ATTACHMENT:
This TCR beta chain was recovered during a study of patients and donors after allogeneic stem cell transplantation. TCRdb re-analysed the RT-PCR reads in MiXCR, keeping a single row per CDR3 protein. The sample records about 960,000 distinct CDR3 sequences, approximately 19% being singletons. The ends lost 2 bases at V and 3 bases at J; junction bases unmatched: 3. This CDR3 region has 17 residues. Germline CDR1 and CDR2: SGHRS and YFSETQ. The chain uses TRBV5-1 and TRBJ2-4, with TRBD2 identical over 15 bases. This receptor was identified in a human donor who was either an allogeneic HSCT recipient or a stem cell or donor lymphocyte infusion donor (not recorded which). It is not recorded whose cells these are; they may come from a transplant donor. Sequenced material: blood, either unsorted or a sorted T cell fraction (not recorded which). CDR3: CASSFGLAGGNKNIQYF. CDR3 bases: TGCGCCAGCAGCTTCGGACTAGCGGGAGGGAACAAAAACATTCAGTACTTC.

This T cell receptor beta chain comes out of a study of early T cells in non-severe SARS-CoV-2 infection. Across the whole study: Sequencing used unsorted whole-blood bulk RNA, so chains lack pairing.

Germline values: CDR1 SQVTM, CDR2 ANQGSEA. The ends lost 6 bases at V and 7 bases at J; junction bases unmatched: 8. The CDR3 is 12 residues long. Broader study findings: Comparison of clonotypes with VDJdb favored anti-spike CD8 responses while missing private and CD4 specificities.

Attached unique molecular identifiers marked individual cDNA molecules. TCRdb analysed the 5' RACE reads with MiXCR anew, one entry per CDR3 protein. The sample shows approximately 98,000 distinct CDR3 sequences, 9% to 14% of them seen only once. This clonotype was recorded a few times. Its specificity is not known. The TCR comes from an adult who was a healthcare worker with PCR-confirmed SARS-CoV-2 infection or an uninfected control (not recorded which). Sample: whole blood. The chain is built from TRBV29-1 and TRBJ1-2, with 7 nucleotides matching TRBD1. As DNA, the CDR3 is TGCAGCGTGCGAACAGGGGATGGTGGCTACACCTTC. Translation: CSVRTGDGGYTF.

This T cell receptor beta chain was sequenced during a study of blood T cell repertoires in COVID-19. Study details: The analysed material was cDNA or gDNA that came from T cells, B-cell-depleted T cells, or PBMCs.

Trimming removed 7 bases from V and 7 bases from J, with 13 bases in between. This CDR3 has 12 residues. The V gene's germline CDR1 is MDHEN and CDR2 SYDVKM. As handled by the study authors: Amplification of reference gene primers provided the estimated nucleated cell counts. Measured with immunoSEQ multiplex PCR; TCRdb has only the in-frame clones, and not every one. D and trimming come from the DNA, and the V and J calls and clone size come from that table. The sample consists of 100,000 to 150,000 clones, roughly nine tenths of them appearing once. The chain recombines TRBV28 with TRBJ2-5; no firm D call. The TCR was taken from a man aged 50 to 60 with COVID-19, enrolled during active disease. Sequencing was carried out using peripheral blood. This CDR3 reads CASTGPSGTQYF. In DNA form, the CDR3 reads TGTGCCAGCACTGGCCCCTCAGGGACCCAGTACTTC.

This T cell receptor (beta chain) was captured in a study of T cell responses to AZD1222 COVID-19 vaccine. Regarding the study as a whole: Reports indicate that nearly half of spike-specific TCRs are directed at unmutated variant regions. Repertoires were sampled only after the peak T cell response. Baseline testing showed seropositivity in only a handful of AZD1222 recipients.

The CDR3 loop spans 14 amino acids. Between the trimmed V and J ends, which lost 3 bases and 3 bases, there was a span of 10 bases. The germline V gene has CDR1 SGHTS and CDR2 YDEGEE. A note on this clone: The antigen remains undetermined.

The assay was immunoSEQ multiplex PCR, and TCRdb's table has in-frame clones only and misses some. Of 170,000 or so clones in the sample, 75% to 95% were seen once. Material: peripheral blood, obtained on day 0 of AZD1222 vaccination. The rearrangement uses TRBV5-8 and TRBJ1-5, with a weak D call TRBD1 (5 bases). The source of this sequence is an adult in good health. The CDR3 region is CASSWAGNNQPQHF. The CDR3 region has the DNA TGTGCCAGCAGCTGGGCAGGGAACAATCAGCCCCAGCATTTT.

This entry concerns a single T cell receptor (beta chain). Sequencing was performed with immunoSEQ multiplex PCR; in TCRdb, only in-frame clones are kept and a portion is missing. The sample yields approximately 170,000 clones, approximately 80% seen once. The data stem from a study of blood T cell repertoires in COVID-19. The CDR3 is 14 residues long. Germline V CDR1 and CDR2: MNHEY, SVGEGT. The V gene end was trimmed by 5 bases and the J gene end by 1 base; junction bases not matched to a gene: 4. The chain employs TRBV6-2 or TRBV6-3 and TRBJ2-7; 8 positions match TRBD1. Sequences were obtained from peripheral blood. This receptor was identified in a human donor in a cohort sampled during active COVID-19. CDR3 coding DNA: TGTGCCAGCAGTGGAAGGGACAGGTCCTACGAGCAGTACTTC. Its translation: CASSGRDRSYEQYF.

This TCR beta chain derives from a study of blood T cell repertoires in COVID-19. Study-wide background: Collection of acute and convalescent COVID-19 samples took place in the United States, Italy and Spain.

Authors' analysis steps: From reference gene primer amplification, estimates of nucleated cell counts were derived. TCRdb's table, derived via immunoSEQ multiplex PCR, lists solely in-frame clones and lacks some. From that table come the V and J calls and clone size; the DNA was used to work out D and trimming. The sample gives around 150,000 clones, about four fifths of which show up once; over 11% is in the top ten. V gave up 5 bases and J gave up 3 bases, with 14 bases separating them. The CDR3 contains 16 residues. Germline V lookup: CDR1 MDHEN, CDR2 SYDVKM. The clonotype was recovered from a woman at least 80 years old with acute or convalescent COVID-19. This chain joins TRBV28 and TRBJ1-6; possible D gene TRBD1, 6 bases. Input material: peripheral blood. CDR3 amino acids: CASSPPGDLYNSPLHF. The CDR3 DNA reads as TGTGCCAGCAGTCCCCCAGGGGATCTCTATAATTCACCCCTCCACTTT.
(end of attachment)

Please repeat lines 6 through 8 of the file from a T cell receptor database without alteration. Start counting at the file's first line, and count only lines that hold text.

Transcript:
Trimming removed 7 bases from V and 7 bases from J, with 13 bases in between. This CDR3 has 12 residues. The V gene's germline CDR1 is MDHEN and CDR2 SYDVKM. As handled by the study authors: Amplification of reference gene primers provided the estimated nucleated cell counts. Measured with immunoSEQ multiplex PCR; TCRdb has only the in-frame clones, and not every one. D and trimming come from the DNA, and the V and J calls and clone size come from that table. The sample consists of 100,000 to 150,000 clones, roughly nine tenths of them appearing once. The chain recombines TRBV28 with TRBJ2-5; no firm D call. The TCR was taken from a man aged 50 to 60 with COVID-19, enrolled during active disease. Sequencing was carried out using peripheral blood. This CDR3 reads CASTGPSGTQYF. In DNA form, the CDR3 reads TGTGCCAGCACTGGCCCCTCAGGGACCCAGTACTTC.

This T cell receptor (beta chain) was captured in a study of T cell responses to AZD1222 COVID-19 vaccine. Regarding the study as a whole: Reports indicate that nearly half of spike-specific TCRs are directed at unmutated variant regions. Repertoires were sampled only after the peak T cell response. Baseline testing showed seropositivity in only a handful of AZD1222 recipients.

The CDR3 loop spans 14 amino acids. Between the trimmed V and J ends, which lost 3 bases and 3 bases, there was a span of 10 bases. The germline V gene has CDR1 SGHTS and CDR2 YDEGEE. A note on this clone: The antigen remains undetermined.